- Effect opposite sex marriages
- Go against the purpose of marriage, which is to further society (ie make more people)
- Provide an Immoral/Unnatural/Icky Environment for Children
The first point is the easiest to tackle. One can simply look to Massachusetts, which has a complete lack of “Well, gay marriage is now legal” statements in divorce proceedings. The opportunity to point out the utter nonsense of this argument is not one to squander. At its heart is the idea that the actions of some can affect the morality of unrelated persons. The reasoning is remarkably close to the heart of many pro religion-state marriage partisans: Its about removing temptation so the weak do not succumb to what they view as sinful. We need look no further than the tendency of Republican officials – paragons of morality – to seek out prostitutes and other sexual activities they rail against in public. It is religious conservatives of all stripes who seek to institute a nanny state.
The second point is often lightly dealt with by referring to childless marriages, and offering to institute a deadline for producing offspring for marriage licenses to remain valid. Anyone foolish enough to walk into this arguing that would be fine by them can be shamed by bringing up the example of infertile couples.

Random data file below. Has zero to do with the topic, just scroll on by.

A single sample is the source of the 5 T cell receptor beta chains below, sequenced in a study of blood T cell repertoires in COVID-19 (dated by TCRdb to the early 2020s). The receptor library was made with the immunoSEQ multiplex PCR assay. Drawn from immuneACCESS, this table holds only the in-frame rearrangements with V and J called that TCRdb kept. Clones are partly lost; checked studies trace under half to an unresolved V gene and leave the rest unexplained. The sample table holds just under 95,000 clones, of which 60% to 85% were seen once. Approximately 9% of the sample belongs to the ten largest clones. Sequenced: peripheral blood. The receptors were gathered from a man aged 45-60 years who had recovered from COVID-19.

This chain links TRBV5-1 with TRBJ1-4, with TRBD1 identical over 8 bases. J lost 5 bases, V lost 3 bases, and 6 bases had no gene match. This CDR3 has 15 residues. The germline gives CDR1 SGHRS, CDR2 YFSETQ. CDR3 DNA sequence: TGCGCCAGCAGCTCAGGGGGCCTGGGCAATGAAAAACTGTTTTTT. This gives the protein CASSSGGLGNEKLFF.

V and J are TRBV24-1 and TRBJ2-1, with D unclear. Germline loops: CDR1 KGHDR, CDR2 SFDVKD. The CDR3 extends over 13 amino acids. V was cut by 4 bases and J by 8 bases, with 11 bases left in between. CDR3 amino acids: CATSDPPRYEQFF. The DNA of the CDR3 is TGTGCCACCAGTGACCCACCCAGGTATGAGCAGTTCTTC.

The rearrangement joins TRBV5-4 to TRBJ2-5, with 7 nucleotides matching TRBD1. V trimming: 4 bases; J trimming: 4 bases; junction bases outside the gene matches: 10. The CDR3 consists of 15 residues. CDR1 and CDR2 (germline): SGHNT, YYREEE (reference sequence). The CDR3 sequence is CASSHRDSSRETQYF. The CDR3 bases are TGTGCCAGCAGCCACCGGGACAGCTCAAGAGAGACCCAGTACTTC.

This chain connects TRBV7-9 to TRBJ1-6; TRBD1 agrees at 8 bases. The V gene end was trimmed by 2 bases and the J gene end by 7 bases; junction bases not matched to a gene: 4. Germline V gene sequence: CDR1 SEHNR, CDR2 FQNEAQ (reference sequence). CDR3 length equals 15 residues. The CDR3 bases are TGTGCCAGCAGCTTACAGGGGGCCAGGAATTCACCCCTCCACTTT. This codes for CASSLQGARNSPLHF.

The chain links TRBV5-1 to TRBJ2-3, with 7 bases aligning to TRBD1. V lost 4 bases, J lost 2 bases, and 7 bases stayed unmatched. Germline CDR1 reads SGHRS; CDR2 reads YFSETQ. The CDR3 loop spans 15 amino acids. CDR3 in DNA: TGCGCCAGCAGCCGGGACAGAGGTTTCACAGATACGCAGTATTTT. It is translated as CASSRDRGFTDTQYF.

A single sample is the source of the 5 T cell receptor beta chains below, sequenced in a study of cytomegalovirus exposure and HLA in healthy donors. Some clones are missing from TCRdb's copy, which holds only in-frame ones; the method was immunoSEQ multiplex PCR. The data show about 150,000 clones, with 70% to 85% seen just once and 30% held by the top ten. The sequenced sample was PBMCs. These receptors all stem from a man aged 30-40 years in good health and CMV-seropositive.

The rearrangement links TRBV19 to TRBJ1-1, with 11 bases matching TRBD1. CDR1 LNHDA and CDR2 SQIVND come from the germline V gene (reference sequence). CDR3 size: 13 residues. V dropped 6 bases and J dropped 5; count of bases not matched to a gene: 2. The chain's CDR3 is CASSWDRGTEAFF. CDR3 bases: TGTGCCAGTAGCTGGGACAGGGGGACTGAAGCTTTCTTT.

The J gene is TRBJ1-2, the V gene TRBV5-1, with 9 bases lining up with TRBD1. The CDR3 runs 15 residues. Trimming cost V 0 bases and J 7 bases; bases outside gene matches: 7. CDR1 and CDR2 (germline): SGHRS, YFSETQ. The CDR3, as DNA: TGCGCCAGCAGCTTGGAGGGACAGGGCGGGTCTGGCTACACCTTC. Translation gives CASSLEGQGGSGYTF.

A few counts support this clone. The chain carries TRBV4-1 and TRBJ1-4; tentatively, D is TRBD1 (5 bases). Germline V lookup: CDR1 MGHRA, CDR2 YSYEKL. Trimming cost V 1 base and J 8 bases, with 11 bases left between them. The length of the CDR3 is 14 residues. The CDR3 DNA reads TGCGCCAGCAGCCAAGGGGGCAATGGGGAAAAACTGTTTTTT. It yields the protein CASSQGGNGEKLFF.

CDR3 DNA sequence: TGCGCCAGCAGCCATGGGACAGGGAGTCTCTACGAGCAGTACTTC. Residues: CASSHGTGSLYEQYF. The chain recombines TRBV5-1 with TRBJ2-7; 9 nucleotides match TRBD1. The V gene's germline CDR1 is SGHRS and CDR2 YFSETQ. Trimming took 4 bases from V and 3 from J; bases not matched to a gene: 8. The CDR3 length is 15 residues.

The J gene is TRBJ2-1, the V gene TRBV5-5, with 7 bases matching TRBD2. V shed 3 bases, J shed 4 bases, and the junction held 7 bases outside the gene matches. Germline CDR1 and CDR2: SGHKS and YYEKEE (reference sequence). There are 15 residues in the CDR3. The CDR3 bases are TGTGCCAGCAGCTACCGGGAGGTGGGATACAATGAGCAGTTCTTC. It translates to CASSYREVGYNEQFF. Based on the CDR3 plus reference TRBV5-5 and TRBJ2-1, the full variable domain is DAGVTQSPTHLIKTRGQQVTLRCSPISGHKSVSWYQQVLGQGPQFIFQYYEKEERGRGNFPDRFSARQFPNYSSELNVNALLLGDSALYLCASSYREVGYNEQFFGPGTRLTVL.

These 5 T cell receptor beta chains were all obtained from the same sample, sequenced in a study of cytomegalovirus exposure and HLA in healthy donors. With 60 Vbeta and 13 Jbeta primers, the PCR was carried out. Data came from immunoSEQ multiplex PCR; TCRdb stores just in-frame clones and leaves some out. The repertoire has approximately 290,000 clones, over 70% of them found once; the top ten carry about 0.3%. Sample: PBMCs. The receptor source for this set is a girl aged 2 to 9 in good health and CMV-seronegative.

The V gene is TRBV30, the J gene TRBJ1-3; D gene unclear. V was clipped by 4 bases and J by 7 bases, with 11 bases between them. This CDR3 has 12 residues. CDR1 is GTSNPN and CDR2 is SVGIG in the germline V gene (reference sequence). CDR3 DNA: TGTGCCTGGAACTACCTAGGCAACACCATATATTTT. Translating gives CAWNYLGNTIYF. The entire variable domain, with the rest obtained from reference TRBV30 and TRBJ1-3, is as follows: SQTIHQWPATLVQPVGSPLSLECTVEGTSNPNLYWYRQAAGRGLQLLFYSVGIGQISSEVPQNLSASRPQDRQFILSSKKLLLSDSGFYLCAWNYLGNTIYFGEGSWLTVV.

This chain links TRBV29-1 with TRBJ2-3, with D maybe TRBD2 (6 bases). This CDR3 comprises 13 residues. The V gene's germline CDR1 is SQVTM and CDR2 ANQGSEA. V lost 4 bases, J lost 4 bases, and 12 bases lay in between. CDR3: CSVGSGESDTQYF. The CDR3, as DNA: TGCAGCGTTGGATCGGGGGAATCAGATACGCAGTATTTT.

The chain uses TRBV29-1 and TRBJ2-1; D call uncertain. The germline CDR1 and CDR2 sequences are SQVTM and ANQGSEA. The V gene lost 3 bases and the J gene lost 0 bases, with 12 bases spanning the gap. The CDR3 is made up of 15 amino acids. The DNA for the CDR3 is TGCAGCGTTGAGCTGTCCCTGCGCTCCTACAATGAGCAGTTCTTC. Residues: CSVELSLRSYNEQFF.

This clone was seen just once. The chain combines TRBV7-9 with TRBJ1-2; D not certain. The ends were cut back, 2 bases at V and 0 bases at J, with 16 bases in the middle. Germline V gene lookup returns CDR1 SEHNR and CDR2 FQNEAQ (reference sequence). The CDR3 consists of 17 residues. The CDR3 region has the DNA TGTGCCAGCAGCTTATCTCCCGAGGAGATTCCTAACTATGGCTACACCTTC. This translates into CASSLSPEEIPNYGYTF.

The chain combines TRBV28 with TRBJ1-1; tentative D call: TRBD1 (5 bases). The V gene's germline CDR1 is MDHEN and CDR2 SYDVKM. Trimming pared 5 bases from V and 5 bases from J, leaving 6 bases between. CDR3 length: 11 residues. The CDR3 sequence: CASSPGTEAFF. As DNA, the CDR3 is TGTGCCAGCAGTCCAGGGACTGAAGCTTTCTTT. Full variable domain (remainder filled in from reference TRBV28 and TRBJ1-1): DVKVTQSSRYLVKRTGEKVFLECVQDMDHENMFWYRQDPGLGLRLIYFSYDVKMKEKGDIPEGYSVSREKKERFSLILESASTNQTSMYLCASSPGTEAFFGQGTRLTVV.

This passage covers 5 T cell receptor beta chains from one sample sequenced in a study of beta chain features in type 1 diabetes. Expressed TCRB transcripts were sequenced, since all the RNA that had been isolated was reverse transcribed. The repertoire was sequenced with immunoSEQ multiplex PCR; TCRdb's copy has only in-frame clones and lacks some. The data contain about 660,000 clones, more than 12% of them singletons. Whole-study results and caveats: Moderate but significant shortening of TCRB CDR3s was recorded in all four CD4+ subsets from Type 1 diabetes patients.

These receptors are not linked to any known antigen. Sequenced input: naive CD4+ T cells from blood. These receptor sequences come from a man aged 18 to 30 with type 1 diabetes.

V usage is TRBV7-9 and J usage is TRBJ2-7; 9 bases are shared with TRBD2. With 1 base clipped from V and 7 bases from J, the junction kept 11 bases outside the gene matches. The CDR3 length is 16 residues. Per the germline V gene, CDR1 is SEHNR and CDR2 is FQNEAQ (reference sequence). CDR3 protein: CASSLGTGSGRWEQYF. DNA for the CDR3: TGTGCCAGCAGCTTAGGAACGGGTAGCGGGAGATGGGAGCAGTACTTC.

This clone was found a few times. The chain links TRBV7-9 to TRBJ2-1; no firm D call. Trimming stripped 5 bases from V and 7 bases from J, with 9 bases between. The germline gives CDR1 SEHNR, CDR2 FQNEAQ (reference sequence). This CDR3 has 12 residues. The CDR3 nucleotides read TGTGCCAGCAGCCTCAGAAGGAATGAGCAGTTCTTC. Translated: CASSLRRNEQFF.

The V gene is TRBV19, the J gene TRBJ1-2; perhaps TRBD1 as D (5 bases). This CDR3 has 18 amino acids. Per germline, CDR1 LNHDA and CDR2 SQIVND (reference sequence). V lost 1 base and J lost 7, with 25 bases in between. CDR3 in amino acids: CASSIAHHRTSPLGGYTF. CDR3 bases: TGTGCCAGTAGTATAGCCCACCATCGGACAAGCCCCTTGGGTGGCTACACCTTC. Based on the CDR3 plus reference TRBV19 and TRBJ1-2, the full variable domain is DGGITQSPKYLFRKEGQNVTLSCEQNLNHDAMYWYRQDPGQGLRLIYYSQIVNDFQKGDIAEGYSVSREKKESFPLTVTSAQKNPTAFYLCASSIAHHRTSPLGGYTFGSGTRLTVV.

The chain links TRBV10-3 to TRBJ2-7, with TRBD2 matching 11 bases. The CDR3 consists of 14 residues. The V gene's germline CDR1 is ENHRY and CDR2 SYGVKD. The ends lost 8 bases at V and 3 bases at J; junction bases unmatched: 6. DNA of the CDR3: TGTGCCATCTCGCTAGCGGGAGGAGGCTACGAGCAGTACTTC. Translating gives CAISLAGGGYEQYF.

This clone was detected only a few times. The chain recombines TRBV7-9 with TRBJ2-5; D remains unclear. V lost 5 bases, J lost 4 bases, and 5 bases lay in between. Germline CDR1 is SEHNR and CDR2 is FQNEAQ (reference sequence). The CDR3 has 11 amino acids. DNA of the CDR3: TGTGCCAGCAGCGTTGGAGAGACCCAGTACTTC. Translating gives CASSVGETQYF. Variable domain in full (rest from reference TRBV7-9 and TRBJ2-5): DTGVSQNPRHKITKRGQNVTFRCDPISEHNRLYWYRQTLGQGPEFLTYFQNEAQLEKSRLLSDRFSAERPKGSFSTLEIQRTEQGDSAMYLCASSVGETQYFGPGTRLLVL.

Against the third point there is some encouragement to find in popular culture (Apple Trailer: Breakfast With Scot). This boils down to two implied arguments: That homosexuality is learned behavior (which feeds into the paranoia about children even being taught same sex couples exist), and that homosexuality is ok “for adults who already are gay, but not for children!”. The clear implication being that despite all the assurances to the contrary, people who use this argument are really wearing their homophobia on their sleave. The best thing to do is to bring the discussion back to the biological basis of sexual preference, and to argue so as to bring out their homophobia into the light, where you can then counter that they have no place forcing their fear and hate on the general public.
To quote Comparative Religious Ethics again:
The Southern way of life divided the world into white and black – sacred and profane. In this sacred way of life, all who were white were viewed as fully human and all who were black as less than human. Therefore Southern white morality did not require whites to treat blacks with the same dignitiy that they treated each other. For a black person to enter the sacred space of white society, except under strictly controlled conditions, was to pollute that space.